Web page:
• A title that indicates an answer will be revealed, e.g. – “Playing computer games increases teenagers’ grade point average”
  • A title that indicates the position the author will take, e.g. – “Gaming  is good for teenagers’ mental health and social development”
  • A title that indicates the methodology used, e.g. – “Teenage gaming: a survey of the literature”
  • A title that is suggestive of guidelines or comparisons, e.g. – “19 ways that playing computer games boost teenager grade point averages”
  • A title that bids for attention using a startling or unusual statement, e.g. – “It’s educational Mum!”: an analysis of negotiations between teenage gamers and their carers”.
  • A title that bids for attention using alliteration – the same letter at the start of most of the words, e.g. – “PvP, PvE and perpetually perplexed parents”
  • A title that bids for attention by using literary or biblical allusions “To raid or not to raid? An analysis of teenage gamer friendships”.
  • A title that bids for attention through using a pun, e.g. – “I’ll be your player 1 if you’ll be my player 2: teenage gamers and dating”.
  • Straight out mystifying or confusing titles, e.g. – “Mum said Whiskey Foxtrot Tango”

I hope I’ve convinced you that taking time to deeply consider the title of a piece of work is worthwhile. Every paper you write is competing with many others for attention. No one really knows how many academic journal articles there are online, but some estimate there are more than 50 million and others estimate that the majority of academic papers are never cited.

That’s centuries of human effort … wasted.

What do you think? Do you find that you make snap decisions based on the title, or do other factors play a more important role? Do you have any tricks or techniques for generating good titles? Love to hear your thoughts in the comments.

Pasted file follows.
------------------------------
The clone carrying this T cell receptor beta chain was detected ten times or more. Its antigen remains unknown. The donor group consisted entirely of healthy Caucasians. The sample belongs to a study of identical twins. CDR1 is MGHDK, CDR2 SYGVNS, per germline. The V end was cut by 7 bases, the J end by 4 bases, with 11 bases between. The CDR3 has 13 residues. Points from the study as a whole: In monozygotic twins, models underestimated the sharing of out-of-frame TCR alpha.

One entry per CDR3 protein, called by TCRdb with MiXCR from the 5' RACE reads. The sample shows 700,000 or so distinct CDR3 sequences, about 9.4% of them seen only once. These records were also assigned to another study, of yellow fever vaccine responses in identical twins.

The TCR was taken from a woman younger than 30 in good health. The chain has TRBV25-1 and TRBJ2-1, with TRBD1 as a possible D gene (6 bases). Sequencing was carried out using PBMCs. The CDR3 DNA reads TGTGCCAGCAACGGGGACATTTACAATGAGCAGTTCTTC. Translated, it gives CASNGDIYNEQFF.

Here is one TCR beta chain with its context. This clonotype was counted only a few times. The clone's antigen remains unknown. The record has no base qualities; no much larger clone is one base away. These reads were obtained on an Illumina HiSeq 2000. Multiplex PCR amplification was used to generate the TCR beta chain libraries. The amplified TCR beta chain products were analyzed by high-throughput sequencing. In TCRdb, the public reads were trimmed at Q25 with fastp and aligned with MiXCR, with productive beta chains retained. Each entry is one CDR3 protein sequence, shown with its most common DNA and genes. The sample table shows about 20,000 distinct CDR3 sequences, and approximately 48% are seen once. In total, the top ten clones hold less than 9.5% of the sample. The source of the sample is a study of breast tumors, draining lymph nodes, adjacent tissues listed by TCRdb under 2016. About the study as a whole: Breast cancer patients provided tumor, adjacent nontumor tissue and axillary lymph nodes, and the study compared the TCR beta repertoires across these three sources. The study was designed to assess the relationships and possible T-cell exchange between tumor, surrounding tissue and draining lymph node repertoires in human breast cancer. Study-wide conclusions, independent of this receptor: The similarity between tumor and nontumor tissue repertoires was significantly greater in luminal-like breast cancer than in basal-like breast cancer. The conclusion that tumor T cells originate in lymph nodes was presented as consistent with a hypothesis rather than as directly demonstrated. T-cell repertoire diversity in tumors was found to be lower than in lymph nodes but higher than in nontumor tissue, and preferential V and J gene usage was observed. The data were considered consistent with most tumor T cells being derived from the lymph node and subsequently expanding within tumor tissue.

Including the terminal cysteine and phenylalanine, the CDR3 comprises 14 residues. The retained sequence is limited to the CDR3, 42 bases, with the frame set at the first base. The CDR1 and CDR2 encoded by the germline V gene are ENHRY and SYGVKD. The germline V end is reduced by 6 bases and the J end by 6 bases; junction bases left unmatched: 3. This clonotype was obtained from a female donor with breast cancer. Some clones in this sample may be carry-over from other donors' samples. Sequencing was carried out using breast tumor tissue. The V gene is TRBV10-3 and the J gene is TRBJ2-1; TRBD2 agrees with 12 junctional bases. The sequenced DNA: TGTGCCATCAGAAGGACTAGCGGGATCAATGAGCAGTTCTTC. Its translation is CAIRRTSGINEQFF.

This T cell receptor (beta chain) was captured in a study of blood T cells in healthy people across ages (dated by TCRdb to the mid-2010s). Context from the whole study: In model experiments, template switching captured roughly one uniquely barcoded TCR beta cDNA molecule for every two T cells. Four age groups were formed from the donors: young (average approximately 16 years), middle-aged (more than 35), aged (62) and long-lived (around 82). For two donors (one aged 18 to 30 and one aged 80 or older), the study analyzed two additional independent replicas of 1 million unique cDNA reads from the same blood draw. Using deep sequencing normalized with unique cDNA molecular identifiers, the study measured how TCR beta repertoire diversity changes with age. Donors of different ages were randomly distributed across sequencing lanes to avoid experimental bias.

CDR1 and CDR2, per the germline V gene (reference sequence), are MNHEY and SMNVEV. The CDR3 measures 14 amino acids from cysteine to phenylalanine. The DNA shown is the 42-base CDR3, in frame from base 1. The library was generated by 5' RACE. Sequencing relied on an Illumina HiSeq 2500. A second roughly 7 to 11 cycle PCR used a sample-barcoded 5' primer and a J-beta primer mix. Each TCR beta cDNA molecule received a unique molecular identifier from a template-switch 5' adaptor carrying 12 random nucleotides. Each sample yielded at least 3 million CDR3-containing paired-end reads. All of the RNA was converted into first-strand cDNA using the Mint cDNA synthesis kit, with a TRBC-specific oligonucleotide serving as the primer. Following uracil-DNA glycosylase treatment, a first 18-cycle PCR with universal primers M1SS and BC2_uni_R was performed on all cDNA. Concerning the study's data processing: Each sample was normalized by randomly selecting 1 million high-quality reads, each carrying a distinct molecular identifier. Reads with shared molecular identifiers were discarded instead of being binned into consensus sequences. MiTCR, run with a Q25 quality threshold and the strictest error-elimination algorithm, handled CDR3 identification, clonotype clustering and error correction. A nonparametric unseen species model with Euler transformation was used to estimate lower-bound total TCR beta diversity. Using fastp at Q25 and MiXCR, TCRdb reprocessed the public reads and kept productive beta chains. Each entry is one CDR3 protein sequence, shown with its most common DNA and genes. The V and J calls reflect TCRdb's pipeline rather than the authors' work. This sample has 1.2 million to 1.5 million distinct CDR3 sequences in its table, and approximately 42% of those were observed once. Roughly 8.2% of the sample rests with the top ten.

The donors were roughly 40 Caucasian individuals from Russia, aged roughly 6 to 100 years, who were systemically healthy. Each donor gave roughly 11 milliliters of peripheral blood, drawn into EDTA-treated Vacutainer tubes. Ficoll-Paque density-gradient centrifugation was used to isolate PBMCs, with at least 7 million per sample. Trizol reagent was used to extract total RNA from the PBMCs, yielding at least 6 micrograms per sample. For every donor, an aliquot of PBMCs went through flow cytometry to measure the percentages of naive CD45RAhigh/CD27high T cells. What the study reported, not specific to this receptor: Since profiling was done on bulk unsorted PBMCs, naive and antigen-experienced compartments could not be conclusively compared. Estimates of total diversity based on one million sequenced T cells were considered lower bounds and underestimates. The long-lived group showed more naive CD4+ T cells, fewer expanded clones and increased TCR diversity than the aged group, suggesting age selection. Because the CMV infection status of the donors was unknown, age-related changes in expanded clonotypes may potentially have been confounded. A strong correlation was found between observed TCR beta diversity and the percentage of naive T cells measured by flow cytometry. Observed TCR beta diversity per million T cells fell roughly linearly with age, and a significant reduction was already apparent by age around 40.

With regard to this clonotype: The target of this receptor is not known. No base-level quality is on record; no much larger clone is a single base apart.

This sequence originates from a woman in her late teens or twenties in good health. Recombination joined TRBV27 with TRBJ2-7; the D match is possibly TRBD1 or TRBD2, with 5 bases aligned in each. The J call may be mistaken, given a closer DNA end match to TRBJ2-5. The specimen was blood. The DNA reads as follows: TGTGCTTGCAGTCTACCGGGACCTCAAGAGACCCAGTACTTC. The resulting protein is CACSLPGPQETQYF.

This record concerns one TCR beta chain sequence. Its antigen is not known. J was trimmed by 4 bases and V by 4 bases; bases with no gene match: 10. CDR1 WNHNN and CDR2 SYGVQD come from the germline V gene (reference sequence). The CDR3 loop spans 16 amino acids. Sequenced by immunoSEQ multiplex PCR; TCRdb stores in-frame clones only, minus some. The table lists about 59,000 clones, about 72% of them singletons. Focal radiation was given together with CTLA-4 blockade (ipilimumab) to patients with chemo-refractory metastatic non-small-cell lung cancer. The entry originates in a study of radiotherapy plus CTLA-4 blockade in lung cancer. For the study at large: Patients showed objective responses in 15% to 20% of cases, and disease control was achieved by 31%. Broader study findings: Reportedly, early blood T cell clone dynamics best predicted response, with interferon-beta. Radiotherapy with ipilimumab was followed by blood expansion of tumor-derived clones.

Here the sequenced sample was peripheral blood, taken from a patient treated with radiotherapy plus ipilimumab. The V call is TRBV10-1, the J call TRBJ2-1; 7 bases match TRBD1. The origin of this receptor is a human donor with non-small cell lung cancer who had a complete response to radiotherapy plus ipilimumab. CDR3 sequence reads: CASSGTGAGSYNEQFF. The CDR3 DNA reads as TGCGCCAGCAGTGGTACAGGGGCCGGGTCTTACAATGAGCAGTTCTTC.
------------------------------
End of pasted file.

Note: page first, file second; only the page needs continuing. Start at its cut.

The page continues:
Related posts

Book review: mapping your thesis

5 ways to know you have the right thesis topic

Standing on the shoulders of the Google giant

 

23 thoughts on “A journal article by any other name…

  1. As someone who’s currently drowning in a new area of literature- title is everything! I’ve been over at least 100 papers in the last two weeks. If it’s not in the title, I generally won’t bother with the abstract. There’s just no time and so many other papers. Definitely food for thought.

  2. Is the last one meant to be Whiskey Tango Foxtrot? Because otherwise I am totally mystified…!
    Lots of food for thought here, thank you. Thanks also for the James Hartley reference, he has some fascinating sounding papers there – that’s my Christmas holiday reading sorted!

  3. This is a really interesting summary of the different ways to title an article – particularly useful in my somewhat-unrelated area of course design, where we’ve been debating titles of our upcoming MOOCs. I’ve been unable to find anything that documents effective course titles, so had looked to Mail Chimp’s email subject tools (for inspiration in what works to get people to open a non-personal email) and Google keyword tools. However, I can see this providing another tool to examine our course titles from the course outcomes perspective. Thanks!

  4. Just on a minor, pedantic note, you have quoted Stephen King using the phrase “kill your darlings” at slide 41 of ‘Write that Journal Article (in seven days)’, but perhaps it’s worth noting that the originator of the phrase, in a better quote, is Sir Arthur Quiller-Couch, from his 1913-1914 Cambridge lectures “On the Art of Writing.” In his 1914 lecture “On Style,” he says:
    ‘Whenever you feel an impulse to perpetrate a piece of exceptionally fine writing, obey it—whole-heartedly—and delete it before sending your manuscript to press. Murder your darlings.” The phrase and its variants has since been repeated by many writers, of course, but as Slate points out in its article on this phrase, ‘it’s best to follow another rule of writing: Check your sources’

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  6. I reference Monty Python for the title of my doctoral dissertation. Don’t Mention the War! Law, Politics and (the Legalization of) International Small Arms Controls. I recently added the words in brackets to show the ‘conversation’ to which I wish to contribute. I hope this title hits the mark (pun intended🙃)!

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  8. Hi – delighted to see the reference to my work. But in my textbook (Academic Writing and Publishing: Routledge, 2008) I have added one more ‘type’: titles that simply state the results (common in medical journals). (E.g., ‘Asthma in school children is greater in schools close to concentrated animal feeding operations.’)

    Jim

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  10. This article was timely, even though it came right after I turned in my thesis paper this week during finals. I was stumped on forming my idea into a thesis and my title into something descriptive and pithy. Thanks!